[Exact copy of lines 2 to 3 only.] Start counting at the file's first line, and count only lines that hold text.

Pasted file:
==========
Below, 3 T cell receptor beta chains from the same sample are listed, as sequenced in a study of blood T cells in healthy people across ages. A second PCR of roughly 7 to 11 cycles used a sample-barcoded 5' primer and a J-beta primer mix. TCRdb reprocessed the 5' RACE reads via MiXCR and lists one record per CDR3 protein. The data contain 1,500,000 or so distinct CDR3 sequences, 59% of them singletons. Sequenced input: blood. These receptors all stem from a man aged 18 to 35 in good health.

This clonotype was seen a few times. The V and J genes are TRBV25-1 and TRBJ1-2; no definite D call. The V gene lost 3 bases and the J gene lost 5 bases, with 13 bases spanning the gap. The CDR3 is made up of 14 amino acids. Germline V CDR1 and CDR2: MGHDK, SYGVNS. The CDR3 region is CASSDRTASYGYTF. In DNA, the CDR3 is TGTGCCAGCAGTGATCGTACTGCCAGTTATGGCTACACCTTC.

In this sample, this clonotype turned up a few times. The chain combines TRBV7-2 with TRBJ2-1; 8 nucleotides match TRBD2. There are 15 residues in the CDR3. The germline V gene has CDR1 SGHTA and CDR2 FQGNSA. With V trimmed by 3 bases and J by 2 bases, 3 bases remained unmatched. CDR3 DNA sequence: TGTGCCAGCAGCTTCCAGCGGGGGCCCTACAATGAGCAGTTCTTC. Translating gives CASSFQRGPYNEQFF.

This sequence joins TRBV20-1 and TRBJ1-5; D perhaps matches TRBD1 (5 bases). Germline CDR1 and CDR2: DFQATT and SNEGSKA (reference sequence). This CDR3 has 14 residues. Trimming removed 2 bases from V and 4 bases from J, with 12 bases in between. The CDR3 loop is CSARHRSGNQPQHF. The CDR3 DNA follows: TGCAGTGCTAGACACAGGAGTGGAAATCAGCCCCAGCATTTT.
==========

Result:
This clonotype was seen a few times. The V and J genes are TRBV25-1 and TRBJ1-2; no definite D call. The V gene lost 3 bases and the J gene lost 5 bases, with 13 bases spanning the gap. The CDR3 is made up of 14 amino acids. Germline V CDR1 and CDR2: MGHDK, SYGVNS. The CDR3 region is CASSDRTASYGYTF. In DNA, the CDR3 is TGTGCCAGCAGTGATCGTACTGCCAGTTATGGCTACACCTTC.

In this sample, this clonotype turned up a few times. The chain combines TRBV7-2 with TRBJ2-1; 8 nucleotides match TRBD2. There are 15 residues in the CDR3. The germline V gene has CDR1 SGHTA and CDR2 FQGNSA. With V trimmed by 3 bases and J by 2 bases, 3 bases remained unmatched. CDR3 DNA sequence: TGTGCCAGCAGCTTCCAGCGGGGGCCCTACAATGAGCAGTTCTTC. Translating gives CASSFQRGPYNEQFF.